Some testers complained of a wide feeling when sitting on the Yamaha but didn’t notice it much when standing. No hand guards on the Yamaha was an issue during our test, as the YZ450FX doesn’t come standard with them. Durability has been a strong suit with our 2016 YZ450FX, as it endured plenty of hard miles and never needed more than oil and air-filter changes. We wish there was an easier way to the gas cap for racing purposes but can appreciate the seamless feel when riding. Some testers noticed the throttle pull was on the harder side when comparing it to other machines in the shootout. The Yamaha YZ450FX is a great do-it-all machine, but most testers felt it needed to go on a weight-loss program if it wanted to compete with the XC-F.
Why It Should Have Won
The strong, usable engine comes with suspension comfort that can’t be beat.
Why It Didn’t Win
There is a heavy feeling at low speeds and in tighter areas of the trail.
Third Place: Husqvarna FX 450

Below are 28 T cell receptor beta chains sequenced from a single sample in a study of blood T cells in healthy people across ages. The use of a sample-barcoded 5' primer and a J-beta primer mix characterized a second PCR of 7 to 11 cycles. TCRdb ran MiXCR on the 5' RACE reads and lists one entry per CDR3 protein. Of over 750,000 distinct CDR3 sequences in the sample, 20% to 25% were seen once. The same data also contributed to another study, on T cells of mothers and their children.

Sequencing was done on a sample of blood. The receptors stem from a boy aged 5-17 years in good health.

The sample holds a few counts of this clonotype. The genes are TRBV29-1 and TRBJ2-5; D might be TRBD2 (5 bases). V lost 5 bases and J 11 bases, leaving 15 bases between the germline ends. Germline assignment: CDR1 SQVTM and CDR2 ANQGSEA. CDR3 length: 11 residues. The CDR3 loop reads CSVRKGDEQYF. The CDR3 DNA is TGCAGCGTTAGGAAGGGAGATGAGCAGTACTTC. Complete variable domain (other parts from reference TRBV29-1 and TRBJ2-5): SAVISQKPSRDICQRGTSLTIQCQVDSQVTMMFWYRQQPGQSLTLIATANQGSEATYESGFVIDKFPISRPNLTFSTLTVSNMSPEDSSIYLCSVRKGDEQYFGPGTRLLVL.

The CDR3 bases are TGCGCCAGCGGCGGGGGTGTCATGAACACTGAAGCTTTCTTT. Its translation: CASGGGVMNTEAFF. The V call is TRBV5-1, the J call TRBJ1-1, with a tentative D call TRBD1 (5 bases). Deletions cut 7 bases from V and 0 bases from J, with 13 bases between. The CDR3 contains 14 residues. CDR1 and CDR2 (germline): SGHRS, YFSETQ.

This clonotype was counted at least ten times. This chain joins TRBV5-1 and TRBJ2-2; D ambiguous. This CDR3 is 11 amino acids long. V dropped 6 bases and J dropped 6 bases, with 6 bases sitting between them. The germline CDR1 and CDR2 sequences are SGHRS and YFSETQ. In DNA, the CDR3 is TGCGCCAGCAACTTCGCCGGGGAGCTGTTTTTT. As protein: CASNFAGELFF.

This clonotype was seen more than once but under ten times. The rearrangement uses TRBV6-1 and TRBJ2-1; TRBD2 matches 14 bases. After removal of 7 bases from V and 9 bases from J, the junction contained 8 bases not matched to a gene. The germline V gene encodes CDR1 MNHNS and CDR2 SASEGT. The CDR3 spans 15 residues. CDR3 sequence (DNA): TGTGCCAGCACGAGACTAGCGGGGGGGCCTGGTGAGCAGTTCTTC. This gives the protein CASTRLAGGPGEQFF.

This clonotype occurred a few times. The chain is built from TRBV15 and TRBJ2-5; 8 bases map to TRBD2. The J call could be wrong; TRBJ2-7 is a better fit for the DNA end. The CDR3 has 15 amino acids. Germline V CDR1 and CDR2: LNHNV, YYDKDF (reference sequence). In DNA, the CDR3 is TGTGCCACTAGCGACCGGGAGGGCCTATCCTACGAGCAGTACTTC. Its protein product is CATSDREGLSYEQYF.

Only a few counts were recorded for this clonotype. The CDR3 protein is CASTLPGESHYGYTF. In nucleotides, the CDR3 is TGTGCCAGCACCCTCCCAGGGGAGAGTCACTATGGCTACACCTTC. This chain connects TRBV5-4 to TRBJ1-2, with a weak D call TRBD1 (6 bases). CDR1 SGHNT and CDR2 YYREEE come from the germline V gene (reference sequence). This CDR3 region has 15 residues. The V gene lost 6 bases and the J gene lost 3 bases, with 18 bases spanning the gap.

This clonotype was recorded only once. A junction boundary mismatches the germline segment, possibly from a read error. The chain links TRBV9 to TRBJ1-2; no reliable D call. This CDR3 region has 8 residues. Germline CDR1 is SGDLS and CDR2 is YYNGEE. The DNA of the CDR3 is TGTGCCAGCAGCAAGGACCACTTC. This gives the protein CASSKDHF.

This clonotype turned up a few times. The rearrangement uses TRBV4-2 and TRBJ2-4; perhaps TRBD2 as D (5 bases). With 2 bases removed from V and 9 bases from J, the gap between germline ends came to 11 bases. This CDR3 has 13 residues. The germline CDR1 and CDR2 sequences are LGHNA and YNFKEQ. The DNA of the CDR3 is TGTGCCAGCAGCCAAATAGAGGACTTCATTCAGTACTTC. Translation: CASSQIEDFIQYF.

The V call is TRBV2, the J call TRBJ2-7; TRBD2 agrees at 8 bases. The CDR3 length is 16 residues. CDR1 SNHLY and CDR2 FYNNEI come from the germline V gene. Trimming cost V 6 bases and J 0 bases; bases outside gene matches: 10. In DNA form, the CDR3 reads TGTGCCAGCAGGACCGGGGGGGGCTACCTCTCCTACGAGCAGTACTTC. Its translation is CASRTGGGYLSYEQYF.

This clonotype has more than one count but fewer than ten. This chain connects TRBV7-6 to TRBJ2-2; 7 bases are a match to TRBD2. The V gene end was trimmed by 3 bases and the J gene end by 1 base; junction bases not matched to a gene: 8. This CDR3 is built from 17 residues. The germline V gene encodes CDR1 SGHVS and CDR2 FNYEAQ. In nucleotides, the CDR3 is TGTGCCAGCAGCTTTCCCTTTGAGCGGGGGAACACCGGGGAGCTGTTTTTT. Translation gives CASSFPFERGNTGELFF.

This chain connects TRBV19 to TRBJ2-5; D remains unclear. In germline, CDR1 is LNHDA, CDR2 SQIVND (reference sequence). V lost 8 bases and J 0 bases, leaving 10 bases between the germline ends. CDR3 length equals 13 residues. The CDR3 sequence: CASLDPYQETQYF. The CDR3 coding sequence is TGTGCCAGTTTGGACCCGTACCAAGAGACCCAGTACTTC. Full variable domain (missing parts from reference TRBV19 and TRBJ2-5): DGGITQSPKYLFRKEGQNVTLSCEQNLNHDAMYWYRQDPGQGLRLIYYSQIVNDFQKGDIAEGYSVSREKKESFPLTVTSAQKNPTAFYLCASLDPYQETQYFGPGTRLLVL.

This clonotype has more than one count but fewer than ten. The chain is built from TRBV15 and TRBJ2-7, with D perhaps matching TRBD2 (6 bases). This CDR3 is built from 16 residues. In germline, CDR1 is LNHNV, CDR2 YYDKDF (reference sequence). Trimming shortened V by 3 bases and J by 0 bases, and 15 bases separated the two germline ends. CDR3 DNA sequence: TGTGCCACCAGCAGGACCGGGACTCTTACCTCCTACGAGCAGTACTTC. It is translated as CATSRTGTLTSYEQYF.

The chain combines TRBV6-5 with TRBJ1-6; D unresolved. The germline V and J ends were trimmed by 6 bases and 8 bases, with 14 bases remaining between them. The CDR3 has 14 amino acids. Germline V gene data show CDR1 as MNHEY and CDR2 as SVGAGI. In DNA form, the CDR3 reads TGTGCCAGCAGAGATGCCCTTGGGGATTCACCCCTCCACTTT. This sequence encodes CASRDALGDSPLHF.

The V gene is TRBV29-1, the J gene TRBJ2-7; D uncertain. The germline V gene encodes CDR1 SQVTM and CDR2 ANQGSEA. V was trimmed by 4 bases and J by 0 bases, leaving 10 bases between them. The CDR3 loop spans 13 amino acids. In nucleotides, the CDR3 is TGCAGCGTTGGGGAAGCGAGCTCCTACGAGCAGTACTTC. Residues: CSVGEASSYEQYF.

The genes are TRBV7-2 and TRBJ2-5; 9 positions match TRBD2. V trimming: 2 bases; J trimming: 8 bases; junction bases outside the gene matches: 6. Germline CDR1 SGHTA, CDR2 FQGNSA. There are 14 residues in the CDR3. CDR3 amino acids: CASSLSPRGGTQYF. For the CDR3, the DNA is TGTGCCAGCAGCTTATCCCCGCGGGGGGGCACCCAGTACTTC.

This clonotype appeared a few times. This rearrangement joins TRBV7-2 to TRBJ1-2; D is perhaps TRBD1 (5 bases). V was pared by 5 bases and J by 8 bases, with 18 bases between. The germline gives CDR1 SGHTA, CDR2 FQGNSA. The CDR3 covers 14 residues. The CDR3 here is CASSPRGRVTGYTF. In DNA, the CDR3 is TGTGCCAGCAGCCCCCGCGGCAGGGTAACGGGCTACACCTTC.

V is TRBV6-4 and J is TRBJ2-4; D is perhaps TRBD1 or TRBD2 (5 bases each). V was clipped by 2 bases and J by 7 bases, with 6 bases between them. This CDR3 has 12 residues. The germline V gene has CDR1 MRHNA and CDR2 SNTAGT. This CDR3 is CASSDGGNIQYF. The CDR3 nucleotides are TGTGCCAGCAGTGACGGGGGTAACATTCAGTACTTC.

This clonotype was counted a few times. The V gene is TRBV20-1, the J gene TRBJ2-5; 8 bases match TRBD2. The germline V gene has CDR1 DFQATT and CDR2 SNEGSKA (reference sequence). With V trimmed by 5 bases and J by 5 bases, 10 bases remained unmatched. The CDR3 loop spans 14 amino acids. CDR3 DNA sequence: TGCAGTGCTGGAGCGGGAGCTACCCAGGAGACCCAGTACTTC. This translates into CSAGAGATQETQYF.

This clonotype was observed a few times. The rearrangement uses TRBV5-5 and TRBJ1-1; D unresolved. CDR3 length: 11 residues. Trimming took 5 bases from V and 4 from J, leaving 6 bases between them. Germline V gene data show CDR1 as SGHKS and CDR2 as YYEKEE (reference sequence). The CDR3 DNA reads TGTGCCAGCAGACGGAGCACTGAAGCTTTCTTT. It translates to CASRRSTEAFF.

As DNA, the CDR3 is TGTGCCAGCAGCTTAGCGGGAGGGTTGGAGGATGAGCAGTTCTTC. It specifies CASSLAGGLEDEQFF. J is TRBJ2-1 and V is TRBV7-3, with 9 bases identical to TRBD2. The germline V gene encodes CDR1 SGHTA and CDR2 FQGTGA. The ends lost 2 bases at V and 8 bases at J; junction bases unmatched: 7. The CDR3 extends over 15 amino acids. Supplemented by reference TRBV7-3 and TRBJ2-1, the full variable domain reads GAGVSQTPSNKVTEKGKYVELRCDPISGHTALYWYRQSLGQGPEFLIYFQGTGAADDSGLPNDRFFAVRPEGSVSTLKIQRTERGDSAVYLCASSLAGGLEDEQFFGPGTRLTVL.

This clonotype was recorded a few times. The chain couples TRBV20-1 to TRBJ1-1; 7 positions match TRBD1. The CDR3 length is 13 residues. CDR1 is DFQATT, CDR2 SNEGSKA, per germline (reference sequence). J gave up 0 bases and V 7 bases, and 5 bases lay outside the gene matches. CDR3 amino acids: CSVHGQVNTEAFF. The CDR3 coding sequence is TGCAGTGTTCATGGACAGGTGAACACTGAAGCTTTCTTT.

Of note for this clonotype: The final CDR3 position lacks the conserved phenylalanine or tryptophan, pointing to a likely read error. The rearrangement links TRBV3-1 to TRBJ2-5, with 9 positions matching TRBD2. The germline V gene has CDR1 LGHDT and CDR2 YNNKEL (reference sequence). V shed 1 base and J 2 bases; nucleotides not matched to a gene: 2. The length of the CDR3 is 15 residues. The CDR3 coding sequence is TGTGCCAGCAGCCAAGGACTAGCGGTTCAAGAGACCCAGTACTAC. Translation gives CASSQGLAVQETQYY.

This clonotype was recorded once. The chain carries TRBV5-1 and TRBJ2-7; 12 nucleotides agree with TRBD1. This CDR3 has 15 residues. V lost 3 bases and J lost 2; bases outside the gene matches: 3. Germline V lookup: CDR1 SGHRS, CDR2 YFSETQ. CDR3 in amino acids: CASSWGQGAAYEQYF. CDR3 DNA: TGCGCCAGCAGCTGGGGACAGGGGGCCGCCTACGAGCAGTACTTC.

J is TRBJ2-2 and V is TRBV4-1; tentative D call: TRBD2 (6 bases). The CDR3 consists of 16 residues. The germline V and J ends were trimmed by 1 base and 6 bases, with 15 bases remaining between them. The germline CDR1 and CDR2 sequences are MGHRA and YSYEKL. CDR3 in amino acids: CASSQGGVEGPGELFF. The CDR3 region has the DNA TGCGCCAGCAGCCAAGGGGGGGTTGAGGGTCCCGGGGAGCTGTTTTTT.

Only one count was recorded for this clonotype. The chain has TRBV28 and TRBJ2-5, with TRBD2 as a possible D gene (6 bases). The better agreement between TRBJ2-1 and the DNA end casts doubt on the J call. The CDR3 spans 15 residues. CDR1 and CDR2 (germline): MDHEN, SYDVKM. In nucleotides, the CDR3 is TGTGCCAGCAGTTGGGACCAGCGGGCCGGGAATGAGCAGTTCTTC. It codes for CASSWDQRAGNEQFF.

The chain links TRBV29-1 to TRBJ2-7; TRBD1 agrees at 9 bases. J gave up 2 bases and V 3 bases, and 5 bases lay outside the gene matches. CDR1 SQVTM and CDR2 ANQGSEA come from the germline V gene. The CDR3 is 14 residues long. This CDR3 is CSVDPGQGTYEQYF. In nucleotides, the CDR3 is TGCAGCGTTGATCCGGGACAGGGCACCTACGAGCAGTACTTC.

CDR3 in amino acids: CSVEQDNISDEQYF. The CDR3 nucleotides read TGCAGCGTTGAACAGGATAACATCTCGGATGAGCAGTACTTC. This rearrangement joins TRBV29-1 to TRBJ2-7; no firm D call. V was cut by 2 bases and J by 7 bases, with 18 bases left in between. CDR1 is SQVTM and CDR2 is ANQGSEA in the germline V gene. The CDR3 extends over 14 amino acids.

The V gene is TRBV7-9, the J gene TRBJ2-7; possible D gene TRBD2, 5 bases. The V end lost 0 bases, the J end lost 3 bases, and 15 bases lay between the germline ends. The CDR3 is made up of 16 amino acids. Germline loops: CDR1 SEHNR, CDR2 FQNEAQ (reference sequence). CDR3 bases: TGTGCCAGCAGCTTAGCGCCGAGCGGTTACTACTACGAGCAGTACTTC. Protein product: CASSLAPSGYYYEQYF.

The Husqvarna FX 450 was a close third behind the Yamaha, only one point back. New to the Husqvarna lineup this year, the FX 450 incorporates the same changes the KTM went with for 2017, such as the disappearance of the WP 4CS spring fork and the emergence of the 48mm WP AER fork. Other smaller changes Husqvarna incorporated with the FX version is a top triple clamp that is slightly stiffer, the outer lower portion of the fork tube decreased 1mm, updated one-piece handlebar mounts, aluminum head stays (instead of steel), a softer rear shock (5.4 N/mm spring rate), and a multiswitch handlebar-mounted map and traction control unit. With all of these key changes Husqvarna made, the result is huge out on the track or trail. You might think that if the KTM finished first, why isn’t the Husqvarna at least second? Keep reading.
Having almost an identical engine to the KTM, the character of the Husky’s engine is different. One reason is the Husqvarna uses a carbon-composite airbox and its volume is smaller than that of the KTM. The FX 450 rolls on smoother off idle and doesn’t have quite the excitement the KTM does. When traction is prime, this hurts the Husky in sheer performance. When traction is not at an optimal level, the FX 450 shines and gets a little easier to ride in the lower rpm.